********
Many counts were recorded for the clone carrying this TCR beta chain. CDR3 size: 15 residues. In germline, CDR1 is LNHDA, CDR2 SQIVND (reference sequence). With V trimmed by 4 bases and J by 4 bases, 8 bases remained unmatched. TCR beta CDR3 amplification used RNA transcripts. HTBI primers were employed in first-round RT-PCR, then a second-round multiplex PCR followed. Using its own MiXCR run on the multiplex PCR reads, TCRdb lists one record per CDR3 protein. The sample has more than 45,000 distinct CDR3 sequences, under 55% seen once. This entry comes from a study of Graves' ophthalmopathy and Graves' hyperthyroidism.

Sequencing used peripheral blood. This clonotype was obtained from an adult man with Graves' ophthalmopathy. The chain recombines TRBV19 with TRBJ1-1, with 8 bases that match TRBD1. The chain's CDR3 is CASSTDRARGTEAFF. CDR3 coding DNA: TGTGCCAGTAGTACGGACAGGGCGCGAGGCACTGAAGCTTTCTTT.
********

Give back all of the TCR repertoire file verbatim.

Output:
Many counts were recorded for the clone carrying this TCR beta chain. CDR3 size: 15 residues. In germline, CDR1 is LNHDA, CDR2 SQIVND (reference sequence). With V trimmed by 4 bases and J by 4 bases, 8 bases remained unmatched. TCR beta CDR3 amplification used RNA transcripts. HTBI primers were employed in first-round RT-PCR, then a second-round multiplex PCR followed. Using its own MiXCR run on the multiplex PCR reads, TCRdb lists one record per CDR3 protein. The sample has more than 45,000 distinct CDR3 sequences, under 55% seen once. This entry comes from a study of Graves' ophthalmopathy and Graves' hyperthyroidism.

Sequencing used peripheral blood. This clonotype was obtained from an adult man with Graves' ophthalmopathy. The chain recombines TRBV19 with TRBJ1-1, with 8 bases that match TRBD1. The chain's CDR3 is CASSTDRARGTEAFF. CDR3 coding DNA: TGTGCCAGTAGTACGGACAGGGCGCGAGGCACTGAAGCTTTCTTT.